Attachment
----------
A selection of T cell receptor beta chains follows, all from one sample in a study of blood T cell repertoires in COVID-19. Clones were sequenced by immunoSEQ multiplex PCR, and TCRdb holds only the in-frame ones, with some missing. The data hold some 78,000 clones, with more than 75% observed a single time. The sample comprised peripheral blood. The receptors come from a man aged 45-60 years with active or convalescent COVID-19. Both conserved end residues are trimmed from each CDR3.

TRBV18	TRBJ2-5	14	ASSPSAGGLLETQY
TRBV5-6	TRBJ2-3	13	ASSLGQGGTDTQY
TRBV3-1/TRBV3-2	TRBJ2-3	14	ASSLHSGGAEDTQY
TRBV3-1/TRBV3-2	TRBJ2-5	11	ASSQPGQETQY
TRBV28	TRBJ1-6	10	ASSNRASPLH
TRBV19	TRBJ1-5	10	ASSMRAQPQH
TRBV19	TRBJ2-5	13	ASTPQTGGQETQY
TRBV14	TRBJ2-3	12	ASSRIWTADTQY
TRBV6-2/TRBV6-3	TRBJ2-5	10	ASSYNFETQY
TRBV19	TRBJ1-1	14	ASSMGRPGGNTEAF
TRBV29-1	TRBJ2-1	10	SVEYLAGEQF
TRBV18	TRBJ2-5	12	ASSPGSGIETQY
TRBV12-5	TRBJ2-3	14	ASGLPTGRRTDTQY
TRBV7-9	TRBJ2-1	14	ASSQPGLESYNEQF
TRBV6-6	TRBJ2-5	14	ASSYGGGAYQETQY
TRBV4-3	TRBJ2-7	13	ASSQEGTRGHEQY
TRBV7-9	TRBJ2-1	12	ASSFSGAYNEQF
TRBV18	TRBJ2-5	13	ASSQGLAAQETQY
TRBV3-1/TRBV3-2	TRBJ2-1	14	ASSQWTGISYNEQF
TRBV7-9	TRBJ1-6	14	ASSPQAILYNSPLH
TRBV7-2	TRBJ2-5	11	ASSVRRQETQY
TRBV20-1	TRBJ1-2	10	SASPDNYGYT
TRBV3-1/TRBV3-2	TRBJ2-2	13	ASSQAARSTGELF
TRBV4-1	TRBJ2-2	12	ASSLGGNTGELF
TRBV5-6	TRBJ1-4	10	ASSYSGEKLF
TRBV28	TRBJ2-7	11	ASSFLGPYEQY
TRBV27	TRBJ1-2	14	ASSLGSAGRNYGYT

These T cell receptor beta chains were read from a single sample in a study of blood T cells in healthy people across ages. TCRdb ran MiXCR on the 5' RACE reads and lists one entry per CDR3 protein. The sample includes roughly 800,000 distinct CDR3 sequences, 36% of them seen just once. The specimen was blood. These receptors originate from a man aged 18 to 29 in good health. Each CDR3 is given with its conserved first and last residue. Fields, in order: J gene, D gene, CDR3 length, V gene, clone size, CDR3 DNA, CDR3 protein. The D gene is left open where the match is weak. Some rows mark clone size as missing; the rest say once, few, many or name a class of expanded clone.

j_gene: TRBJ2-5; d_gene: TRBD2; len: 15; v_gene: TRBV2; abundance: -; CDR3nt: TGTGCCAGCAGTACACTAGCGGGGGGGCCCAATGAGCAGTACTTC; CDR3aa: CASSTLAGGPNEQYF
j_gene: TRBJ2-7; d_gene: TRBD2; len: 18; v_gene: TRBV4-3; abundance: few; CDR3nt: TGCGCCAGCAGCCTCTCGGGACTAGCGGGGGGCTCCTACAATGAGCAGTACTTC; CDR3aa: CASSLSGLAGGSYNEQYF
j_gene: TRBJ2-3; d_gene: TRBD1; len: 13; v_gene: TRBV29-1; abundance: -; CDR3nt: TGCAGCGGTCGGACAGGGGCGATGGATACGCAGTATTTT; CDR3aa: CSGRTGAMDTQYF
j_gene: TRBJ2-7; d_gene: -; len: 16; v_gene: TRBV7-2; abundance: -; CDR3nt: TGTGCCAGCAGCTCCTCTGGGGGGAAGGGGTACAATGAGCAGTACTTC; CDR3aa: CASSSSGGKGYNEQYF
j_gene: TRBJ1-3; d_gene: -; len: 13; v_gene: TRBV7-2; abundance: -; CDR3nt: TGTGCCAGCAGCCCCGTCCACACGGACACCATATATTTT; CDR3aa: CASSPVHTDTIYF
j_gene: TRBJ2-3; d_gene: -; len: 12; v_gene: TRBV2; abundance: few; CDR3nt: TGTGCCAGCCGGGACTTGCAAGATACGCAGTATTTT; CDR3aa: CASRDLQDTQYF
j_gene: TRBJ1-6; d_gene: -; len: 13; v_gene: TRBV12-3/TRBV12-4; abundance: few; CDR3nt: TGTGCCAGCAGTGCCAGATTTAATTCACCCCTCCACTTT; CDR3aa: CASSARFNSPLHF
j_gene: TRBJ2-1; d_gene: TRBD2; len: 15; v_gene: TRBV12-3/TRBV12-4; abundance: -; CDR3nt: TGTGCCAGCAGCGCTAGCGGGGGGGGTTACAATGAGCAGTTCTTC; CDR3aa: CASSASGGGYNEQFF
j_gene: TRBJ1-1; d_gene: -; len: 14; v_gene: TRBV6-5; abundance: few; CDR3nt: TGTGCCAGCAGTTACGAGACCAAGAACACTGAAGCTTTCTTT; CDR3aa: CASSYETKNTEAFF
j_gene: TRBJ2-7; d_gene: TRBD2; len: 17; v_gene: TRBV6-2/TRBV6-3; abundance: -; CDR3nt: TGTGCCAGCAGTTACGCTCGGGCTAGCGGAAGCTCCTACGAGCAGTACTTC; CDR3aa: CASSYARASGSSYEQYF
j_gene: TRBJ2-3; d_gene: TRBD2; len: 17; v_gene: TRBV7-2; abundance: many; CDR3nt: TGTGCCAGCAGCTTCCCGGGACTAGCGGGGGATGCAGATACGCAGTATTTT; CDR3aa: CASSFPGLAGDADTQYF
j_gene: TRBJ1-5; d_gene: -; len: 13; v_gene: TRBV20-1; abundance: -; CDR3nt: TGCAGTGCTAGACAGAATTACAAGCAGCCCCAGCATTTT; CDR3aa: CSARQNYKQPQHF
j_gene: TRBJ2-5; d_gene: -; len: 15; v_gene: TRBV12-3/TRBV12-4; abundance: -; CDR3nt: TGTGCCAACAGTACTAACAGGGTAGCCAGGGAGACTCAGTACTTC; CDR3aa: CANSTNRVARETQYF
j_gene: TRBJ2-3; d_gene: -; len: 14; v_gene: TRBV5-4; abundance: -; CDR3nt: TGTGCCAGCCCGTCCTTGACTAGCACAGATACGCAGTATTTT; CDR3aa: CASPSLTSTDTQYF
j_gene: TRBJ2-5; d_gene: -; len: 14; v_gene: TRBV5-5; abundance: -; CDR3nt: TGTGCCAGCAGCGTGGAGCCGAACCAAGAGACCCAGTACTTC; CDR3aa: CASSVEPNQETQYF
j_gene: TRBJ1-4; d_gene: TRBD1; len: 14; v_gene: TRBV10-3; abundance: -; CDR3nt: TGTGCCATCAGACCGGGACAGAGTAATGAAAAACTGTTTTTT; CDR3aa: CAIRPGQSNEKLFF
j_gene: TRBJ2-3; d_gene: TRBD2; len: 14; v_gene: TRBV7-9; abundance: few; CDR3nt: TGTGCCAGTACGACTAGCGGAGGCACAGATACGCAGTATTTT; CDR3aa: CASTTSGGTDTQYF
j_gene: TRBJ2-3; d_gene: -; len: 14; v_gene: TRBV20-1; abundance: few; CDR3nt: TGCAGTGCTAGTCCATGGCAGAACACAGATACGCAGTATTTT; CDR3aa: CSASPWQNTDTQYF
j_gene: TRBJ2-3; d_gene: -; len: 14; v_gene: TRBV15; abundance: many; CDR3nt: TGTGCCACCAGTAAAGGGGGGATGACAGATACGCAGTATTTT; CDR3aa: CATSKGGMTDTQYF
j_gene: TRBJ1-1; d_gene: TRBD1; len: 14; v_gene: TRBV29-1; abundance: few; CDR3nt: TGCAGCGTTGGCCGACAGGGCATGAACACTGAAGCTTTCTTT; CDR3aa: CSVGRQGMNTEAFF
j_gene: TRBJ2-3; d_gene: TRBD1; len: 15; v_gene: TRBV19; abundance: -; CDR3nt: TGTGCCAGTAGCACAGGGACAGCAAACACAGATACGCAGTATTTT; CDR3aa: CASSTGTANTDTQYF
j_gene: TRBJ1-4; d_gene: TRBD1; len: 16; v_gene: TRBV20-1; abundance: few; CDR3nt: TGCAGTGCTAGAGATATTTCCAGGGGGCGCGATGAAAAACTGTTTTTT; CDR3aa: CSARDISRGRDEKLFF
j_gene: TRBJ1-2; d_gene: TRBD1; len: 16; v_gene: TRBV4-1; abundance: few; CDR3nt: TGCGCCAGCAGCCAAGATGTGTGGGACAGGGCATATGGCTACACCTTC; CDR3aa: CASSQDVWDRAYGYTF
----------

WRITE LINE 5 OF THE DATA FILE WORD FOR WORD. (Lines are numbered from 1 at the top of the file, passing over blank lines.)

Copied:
TRBV3-1/TRBV3-2	TRBJ2-5	11	ASSQPGQETQY